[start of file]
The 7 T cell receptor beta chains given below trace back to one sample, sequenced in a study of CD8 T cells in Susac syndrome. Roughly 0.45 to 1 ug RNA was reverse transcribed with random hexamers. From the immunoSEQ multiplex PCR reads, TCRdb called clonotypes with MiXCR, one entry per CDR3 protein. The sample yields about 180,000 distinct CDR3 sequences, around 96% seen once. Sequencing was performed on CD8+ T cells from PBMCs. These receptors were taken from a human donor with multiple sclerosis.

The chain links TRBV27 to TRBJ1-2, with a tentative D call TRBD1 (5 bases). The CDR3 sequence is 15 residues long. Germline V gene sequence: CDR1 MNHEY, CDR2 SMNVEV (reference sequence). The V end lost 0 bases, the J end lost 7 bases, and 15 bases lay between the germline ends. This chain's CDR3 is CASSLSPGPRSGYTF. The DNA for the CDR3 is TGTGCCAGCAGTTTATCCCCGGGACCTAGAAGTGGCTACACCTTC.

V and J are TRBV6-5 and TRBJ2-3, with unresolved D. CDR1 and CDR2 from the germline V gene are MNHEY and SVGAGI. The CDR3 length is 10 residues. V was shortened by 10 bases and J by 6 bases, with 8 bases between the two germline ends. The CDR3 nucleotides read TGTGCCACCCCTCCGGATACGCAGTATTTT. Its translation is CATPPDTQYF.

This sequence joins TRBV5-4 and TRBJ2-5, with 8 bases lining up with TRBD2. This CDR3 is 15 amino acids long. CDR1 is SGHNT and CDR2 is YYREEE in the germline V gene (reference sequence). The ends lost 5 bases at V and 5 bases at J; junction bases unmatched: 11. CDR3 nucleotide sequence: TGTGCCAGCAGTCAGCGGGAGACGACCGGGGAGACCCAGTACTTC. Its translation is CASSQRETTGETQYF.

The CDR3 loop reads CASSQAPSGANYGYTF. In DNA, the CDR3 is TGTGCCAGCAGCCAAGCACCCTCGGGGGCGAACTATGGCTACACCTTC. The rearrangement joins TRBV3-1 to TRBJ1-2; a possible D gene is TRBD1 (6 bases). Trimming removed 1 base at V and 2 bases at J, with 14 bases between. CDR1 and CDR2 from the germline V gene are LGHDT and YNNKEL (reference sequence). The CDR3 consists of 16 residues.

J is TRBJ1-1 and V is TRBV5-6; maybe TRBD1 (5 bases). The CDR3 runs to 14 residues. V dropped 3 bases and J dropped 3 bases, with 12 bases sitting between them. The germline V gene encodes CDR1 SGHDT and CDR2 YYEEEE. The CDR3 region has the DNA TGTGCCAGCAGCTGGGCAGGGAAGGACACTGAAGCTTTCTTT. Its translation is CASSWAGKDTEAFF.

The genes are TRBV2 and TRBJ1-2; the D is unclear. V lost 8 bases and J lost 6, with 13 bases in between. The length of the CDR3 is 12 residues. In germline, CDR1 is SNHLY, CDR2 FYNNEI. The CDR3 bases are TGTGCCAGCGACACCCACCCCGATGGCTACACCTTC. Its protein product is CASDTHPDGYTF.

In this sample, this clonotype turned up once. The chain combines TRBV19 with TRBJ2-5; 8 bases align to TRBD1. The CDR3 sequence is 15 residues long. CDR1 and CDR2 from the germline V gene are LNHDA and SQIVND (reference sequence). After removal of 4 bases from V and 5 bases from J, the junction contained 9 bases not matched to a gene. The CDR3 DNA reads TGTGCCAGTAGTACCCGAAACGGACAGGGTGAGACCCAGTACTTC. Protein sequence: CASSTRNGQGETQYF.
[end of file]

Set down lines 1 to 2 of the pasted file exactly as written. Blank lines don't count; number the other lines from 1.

The 7 T cell receptor beta chains given below trace back to one sample, sequenced in a study of CD8 T cells in Susac syndrome. Roughly 0.45 to 1 ug RNA was reverse transcribed with random hexamers. From the immunoSEQ multiplex PCR reads, TCRdb called clonotypes with MiXCR, one entry per CDR3 protein. The sample yields about 180,000 distinct CDR3 sequences, around 96% seen once. Sequencing was performed on CD8+ T cells from PBMCs. These receptors were taken from a human donor with multiple sclerosis.

The chain links TRBV27 to TRBJ1-2, with a tentative D call TRBD1 (5 bases). The CDR3 sequence is 15 residues long. Germline V gene sequence: CDR1 MNHEY, CDR2 SMNVEV (reference sequence). The V end lost 0 bases, the J end lost 7 bases, and 15 bases lay between the germline ends. This chain's CDR3 is CASSLSPGPRSGYTF. The DNA for the CDR3 is TGTGCCAGCAGTTTATCCCCGGGACCTAGAAGTGGCTACACCTTC.